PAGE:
Detailed statements of the disbursements through the Department of Justice will be furnished by the report of the Attorney-General, and though these have been somewhat increased by the recent acts of Congress "to enforce the rights of citizens of the United States to vote in the several States of the Union," and "to enforce the provisions of the fourteenth amendment to the Constitution of the United States," and the amendments thereto, I can not question the necessity and salutary effect of those enactments. Reckless and lawless men, I regret to say, have associated themselves together in some localities to deprive other citizens of those rights guaranteed to them by the Constitution of the United States, and to that end have committed deeds of blood and violence; but the prosecution and punishment of many of these persons have tended greatly to the repression of such disorders. I do not doubt that a great majority of the people in all parts of the country favor the full enjoyment by all classes of persons of those rights to which they are entitled under the Constitution and laws, and I invoke the aid and influence of all good citizens to prevent organizations whose objects are by unlawful means to interfere with those rights. I look with confidence to the time, not far distant, when the obvious advantages of good order and peace will induce an abandonment of all combinations prohibited by the acts referred to, and when it will be unnecessary to carry on prosecutions or inflict punishment to protect citizens from the lawless doings of such combinations.
Applications have been made to me to pardon persons convicted of a violation of said acts, upon the ground that clemency in such cases would tend to tranquilize the public mind, and to test the virtue of that policy I am disposed, as far as my sense of justice will permit, to give to these applications a favorable consideration; but any action thereon is not to be construed as indicating any change in my determination to enforce with vigor such acts so long as the conspiracies and combinations therein named disturb the peace of the country.
It is much to be regretted, and is regretted by no one more than myself, that a necessity has ever existed to execute the "enforcement act." No one can desire more than I that the necessity of applying it may never again be demanded.
The Secretary of the Interior reports satisfactory improvement and progress in each of the several bureaus under the control of the Interior Department. They are all in excellent condition. The work which in some of them for some years has been in arrears has been brought down to a recent date, and in all the current business is being promptly dispatched.
The policy which was adopted at the beginning of this Administration with regard to the management of the Indians has been as successful as its most ardent friends anticipated within so short a time. It has reduced the expense of their management; decreased their forays upon the white settlements; tended to give the largest opportunity for the extension of the great railways through the public domain and the pushing of settlements into more remote districts of the country, and at the same time improved the condition of the Indians. The policy will be maintained without any change excepting such as further experience may show to be necessary to render it more efficient.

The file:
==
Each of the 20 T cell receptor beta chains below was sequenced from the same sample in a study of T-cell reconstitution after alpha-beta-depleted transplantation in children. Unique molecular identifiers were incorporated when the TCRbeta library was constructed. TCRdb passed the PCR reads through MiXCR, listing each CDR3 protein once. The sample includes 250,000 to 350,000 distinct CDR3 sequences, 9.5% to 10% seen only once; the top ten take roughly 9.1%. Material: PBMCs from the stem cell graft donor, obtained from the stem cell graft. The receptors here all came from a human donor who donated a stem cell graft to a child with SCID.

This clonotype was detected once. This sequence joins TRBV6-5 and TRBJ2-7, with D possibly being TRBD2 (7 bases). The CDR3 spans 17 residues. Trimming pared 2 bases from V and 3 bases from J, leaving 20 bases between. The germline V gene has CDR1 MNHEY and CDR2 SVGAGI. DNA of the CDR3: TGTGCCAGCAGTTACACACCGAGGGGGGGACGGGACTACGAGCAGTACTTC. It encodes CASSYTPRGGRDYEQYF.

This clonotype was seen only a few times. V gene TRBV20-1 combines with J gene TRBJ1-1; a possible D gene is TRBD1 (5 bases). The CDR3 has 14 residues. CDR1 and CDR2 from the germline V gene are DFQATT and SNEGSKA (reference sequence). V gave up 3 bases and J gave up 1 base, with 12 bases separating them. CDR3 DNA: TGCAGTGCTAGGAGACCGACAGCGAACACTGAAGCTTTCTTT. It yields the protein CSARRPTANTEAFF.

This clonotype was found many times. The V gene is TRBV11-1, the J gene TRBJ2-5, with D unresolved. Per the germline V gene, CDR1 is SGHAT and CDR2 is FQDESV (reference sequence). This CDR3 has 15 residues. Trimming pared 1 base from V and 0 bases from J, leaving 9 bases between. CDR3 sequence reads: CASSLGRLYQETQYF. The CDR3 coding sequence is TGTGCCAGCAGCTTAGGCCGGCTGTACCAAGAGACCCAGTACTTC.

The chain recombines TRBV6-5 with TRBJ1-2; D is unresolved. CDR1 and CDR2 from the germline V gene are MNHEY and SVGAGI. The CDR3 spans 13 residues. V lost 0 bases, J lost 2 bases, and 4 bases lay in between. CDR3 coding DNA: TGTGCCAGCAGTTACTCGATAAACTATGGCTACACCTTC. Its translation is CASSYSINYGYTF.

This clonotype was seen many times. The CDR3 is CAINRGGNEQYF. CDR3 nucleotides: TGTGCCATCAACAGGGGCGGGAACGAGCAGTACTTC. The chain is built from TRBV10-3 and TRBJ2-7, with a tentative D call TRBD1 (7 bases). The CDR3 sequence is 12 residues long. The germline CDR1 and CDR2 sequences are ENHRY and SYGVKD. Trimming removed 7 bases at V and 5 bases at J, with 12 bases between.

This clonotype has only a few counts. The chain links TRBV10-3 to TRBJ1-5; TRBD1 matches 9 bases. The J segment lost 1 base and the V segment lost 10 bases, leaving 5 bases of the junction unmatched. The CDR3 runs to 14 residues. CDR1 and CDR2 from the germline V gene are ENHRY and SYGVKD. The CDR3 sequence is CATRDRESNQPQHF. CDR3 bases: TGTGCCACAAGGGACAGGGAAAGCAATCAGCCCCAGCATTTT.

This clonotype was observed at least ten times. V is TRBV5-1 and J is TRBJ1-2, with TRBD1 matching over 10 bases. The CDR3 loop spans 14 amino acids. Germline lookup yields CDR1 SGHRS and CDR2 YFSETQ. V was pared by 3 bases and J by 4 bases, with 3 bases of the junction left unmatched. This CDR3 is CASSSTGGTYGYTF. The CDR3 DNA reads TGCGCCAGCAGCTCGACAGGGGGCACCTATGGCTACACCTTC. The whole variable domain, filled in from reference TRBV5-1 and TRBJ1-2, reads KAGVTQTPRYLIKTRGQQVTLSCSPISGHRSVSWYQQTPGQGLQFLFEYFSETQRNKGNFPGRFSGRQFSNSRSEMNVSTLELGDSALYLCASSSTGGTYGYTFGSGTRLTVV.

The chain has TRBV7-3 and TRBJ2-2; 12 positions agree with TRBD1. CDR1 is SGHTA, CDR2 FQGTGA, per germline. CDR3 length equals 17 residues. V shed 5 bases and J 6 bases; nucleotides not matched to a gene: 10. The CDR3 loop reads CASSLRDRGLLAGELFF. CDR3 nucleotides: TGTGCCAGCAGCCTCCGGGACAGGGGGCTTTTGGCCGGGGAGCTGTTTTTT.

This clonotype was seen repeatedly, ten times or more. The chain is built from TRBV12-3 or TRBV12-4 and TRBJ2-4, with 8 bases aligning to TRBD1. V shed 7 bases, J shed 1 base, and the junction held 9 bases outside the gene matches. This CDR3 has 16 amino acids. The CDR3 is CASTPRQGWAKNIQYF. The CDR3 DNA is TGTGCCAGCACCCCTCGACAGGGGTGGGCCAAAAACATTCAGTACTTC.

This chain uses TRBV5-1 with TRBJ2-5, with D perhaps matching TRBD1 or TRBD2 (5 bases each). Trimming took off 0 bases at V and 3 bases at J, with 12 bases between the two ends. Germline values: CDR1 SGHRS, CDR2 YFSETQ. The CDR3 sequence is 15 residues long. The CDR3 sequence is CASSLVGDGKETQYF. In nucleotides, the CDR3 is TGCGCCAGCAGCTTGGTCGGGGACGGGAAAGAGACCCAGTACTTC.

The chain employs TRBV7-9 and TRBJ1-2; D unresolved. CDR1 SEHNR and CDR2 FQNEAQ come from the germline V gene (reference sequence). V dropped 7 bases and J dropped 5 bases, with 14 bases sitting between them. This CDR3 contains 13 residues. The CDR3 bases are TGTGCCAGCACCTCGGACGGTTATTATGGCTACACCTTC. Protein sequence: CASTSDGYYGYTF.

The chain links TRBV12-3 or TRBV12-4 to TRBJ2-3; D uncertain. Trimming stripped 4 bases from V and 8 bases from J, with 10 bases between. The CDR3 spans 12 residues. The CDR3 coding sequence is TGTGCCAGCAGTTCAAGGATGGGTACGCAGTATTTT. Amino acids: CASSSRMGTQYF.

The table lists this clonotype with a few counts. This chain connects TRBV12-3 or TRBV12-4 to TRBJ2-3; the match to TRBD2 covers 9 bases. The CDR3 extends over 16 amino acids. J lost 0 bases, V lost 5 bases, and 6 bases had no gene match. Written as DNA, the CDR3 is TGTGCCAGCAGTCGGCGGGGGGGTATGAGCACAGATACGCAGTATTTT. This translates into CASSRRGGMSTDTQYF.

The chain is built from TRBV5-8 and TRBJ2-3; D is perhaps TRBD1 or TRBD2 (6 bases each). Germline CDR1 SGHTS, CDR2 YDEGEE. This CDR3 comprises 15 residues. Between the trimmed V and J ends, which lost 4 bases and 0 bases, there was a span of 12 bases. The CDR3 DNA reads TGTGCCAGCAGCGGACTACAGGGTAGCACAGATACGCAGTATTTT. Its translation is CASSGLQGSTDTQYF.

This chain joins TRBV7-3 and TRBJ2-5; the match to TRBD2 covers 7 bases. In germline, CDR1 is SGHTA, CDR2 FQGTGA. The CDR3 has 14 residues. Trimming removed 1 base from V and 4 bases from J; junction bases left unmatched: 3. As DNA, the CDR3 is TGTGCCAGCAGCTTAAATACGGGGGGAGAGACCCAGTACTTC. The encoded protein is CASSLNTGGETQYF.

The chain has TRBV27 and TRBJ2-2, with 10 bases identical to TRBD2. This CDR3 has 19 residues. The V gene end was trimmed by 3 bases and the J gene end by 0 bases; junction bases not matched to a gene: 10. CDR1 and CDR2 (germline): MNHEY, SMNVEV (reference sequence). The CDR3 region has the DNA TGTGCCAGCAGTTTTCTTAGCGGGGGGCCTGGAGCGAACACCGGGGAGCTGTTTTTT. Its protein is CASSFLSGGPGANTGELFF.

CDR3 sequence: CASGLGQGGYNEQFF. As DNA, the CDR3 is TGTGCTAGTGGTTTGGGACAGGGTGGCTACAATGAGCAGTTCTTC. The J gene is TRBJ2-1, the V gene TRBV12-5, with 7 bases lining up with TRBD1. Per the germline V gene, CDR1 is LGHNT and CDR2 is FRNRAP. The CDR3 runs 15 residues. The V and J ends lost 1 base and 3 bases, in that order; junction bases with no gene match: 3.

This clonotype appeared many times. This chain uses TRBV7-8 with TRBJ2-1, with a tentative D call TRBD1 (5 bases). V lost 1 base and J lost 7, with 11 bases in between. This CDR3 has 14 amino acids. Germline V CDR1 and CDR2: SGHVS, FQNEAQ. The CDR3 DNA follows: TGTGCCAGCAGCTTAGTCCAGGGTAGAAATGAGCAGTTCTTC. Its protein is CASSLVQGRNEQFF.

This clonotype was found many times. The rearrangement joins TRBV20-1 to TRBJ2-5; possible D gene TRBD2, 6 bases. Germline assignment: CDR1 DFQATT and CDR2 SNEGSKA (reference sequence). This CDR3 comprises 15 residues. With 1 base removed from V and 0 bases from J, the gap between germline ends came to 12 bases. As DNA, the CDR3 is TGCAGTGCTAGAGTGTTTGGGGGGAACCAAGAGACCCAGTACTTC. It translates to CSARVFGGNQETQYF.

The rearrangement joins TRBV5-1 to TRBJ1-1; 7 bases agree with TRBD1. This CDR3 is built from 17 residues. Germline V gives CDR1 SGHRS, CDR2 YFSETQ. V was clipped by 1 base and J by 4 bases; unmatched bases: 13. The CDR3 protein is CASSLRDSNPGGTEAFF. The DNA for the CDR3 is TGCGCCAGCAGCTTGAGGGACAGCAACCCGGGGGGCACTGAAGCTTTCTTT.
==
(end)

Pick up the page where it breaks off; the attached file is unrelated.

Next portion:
The subject of converting the so-called Indian Territory south of Kansas into a home for the Indian, and erecting therein a Territorial form of government, is one of great importance as a complement of the existing Indian policy. The question of removal to that Territory has within the past year been presented to many of the tribes resident upon other and less desirable portions of the public domain, and has generally been received by them with favor. As a preliminary step to the organization of such a Territory, it will be necessary to confine the Indians now resident therein to farms of proper size, which should be secured to them in fee; the residue to be used for the settlement of other friendly Indians. Efforts will be made in the immediate future to induce the removal of as many peaceably disposed Indians to the Indian Territory as can be settled properly without disturbing the harmony of those already there. There is no other location now available where a people who are endeavoring to acquire a knowledge of pastoral and agricultural pursuits can be as well accommodated as upon the unoccupied lands in the Indian Territory. A Territorial government should, however, protect the Indians from the inroads of whites for a term of years, until they become sufficiently advanced in the arts and civilization to guard their own rights, and from the disposal of the lands held by them for the same period.
During the last fiscal year there were disposed of out of the public lands 11,864,975 acres, a quantity greater by 1,099,270 acres than was disposed of the previous year. Of this amount 1,370,320 acres were sold for cash, 389,460 acres located with military warrants, 4,671,332 acres taken for homesteads, 693,613 acres located with college scrip, 3,554,887 acres granted to railroads, 465,347 acres granted to wagon roads, 714,255 acres given to States as swamp land, 5,760 acres located by Indian scrip. The cash receipts from all sources in the Land Office amounted to $3,218,100. During the same period 22,016,608 acres of the public lands were surveyed, which, added to the quantity before surveyed, amounts to 583,364,780 acres, leaving 1,257,633,628 acres of the public lands still unsurveyed.